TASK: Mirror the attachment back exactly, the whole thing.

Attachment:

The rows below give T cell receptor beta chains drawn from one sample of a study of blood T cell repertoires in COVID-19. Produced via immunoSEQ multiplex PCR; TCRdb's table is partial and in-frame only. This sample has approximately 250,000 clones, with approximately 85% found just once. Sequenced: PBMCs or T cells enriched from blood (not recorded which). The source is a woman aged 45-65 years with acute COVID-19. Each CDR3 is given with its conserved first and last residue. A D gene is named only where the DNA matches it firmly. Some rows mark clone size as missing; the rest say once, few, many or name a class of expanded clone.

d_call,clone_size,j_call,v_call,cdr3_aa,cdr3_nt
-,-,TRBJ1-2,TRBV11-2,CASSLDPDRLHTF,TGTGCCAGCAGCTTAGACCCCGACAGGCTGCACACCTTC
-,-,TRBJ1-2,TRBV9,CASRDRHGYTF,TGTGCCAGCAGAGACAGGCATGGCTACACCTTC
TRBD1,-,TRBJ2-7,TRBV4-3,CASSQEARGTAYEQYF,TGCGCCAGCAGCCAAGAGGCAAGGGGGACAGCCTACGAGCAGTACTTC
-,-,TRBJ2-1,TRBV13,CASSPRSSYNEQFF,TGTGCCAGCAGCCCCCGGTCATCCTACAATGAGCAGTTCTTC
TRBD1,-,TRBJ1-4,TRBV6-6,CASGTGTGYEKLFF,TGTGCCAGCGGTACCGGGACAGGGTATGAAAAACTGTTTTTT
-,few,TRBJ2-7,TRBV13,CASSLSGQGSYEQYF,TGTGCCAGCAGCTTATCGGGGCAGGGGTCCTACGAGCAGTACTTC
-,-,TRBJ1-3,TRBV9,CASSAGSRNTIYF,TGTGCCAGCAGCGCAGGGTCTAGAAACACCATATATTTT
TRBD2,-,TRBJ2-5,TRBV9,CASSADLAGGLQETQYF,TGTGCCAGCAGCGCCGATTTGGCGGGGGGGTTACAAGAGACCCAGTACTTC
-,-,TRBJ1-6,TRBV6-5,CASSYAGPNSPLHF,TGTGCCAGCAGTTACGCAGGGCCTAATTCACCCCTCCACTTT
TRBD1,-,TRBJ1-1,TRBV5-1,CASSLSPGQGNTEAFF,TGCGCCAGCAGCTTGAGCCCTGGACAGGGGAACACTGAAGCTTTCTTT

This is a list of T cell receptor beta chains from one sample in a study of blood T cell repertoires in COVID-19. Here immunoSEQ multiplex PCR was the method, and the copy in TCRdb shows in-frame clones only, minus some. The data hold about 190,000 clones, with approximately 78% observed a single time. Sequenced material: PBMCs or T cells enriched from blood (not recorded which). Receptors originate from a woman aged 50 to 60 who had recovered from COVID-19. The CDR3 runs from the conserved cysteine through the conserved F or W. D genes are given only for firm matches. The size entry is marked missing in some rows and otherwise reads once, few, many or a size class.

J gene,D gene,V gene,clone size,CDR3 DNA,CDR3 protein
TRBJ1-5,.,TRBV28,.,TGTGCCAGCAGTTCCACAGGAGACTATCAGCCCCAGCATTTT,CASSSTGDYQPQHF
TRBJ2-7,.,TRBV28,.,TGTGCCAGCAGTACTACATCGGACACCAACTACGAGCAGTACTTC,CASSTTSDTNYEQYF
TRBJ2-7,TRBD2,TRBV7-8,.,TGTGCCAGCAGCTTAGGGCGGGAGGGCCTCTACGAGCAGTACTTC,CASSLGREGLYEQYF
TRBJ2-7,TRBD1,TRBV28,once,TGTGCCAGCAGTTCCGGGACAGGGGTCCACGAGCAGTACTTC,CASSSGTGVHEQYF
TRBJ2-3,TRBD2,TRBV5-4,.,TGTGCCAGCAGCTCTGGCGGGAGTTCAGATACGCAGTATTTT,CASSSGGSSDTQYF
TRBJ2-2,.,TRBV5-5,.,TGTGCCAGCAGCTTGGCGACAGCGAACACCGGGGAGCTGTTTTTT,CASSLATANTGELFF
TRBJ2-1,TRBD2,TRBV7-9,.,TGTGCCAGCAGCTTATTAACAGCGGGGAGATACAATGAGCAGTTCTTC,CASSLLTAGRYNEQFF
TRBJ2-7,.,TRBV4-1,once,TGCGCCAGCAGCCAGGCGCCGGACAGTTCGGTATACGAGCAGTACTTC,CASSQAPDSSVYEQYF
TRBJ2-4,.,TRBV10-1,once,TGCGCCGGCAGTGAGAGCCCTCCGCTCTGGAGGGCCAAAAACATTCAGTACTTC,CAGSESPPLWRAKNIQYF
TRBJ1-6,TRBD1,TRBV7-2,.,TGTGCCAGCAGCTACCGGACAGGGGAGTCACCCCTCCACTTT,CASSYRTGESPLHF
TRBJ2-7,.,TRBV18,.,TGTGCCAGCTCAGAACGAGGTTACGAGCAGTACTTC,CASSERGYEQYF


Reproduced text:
The rows below give T cell receptor beta chains drawn from one sample of a study of blood T cell repertoires in COVID-19. Produced via immunoSEQ multiplex PCR; TCRdb's table is partial and in-frame only. This sample has approximately 250,000 clones, with approximately 85% found just once. Sequenced: PBMCs or T cells enriched from blood (not recorded which). The source is a woman aged 45-65 years with acute COVID-19. Each CDR3 is given with its conserved first and last residue. A D gene is named only where the DNA matches it firmly. Some rows mark clone size as missing; the rest say once, few, many or name a class of expanded clone.

d_call,clone_size,j_call,v_call,cdr3_aa,cdr3_nt
-,-,TRBJ1-2,TRBV11-2,CASSLDPDRLHTF,TGTGCCAGCAGCTTAGACCCCGACAGGCTGCACACCTTC
-,-,TRBJ1-2,TRBV9,CASRDRHGYTF,TGTGCCAGCAGAGACAGGCATGGCTACACCTTC
TRBD1,-,TRBJ2-7,TRBV4-3,CASSQEARGTAYEQYF,TGCGCCAGCAGCCAAGAGGCAAGGGGGACAGCCTACGAGCAGTACTTC
-,-,TRBJ2-1,TRBV13,CASSPRSSYNEQFF,TGTGCCAGCAGCCCCCGGTCATCCTACAATGAGCAGTTCTTC
TRBD1,-,TRBJ1-4,TRBV6-6,CASGTGTGYEKLFF,TGTGCCAGCGGTACCGGGACAGGGTATGAAAAACTGTTTTTT
-,few,TRBJ2-7,TRBV13,CASSLSGQGSYEQYF,TGTGCCAGCAGCTTATCGGGGCAGGGGTCCTACGAGCAGTACTTC
-,-,TRBJ1-3,TRBV9,CASSAGSRNTIYF,TGTGCCAGCAGCGCAGGGTCTAGAAACACCATATATTTT
TRBD2,-,TRBJ2-5,TRBV9,CASSADLAGGLQETQYF,TGTGCCAGCAGCGCCGATTTGGCGGGGGGGTTACAAGAGACCCAGTACTTC
-,-,TRBJ1-6,TRBV6-5,CASSYAGPNSPLHF,TGTGCCAGCAGTTACGCAGGGCCTAATTCACCCCTCCACTTT
TRBD1,-,TRBJ1-1,TRBV5-1,CASSLSPGQGNTEAFF,TGCGCCAGCAGCTTGAGCCCTGGACAGGGGAACACTGAAGCTTTCTTT

This is a list of T cell receptor beta chains from one sample in a study of blood T cell repertoires in COVID-19. Here immunoSEQ multiplex PCR was the method, and the copy in TCRdb shows in-frame clones only, minus some. The data hold about 190,000 clones, with approximately 78% observed a single time. Sequenced material: PBMCs or T cells enriched from blood (not recorded which). Receptors originate from a woman aged 50 to 60 who had recovered from COVID-19. The CDR3 runs from the conserved cysteine through the conserved F or W. D genes are given only for firm matches. The size entry is marked missing in some rows and otherwise reads once, few, many or a size class.

J gene,D gene,V gene,clone size,CDR3 DNA,CDR3 protein
TRBJ1-5,.,TRBV28,.,TGTGCCAGCAGTTCCACAGGAGACTATCAGCCCCAGCATTTT,CASSSTGDYQPQHF
TRBJ2-7,.,TRBV28,.,TGTGCCAGCAGTACTACATCGGACACCAACTACGAGCAGTACTTC,CASSTTSDTNYEQYF
TRBJ2-7,TRBD2,TRBV7-8,.,TGTGCCAGCAGCTTAGGGCGGGAGGGCCTCTACGAGCAGTACTTC,CASSLGREGLYEQYF
TRBJ2-7,TRBD1,TRBV28,once,TGTGCCAGCAGTTCCGGGACAGGGGTCCACGAGCAGTACTTC,CASSSGTGVHEQYF
TRBJ2-3,TRBD2,TRBV5-4,.,TGTGCCAGCAGCTCTGGCGGGAGTTCAGATACGCAGTATTTT,CASSSGGSSDTQYF
TRBJ2-2,.,TRBV5-5,.,TGTGCCAGCAGCTTGGCGACAGCGAACACCGGGGAGCTGTTTTTT,CASSLATANTGELFF
TRBJ2-1,TRBD2,TRBV7-9,.,TGTGCCAGCAGCTTATTAACAGCGGGGAGATACAATGAGCAGTTCTTC,CASSLLTAGRYNEQFF
TRBJ2-7,.,TRBV4-1,once,TGCGCCAGCAGCCAGGCGCCGGACAGTTCGGTATACGAGCAGTACTTC,CASSQAPDSSVYEQYF
TRBJ2-4,.,TRBV10-1,once,TGCGCCGGCAGTGAGAGCCCTCCGCTCTGGAGGGCCAAAAACATTCAGTACTTC,CAGSESPPLWRAKNIQYF
TRBJ1-6,TRBD1,TRBV7-2,.,TGTGCCAGCAGCTACCGGACAGGGGAGTCACCCCTCCACTTT,CASSYRTGESPLHF
TRBJ2-7,.,TRBV18,.,TGTGCCAGCTCAGAACGAGGTTACGAGCAGTACTTC,CASSERGYEQYF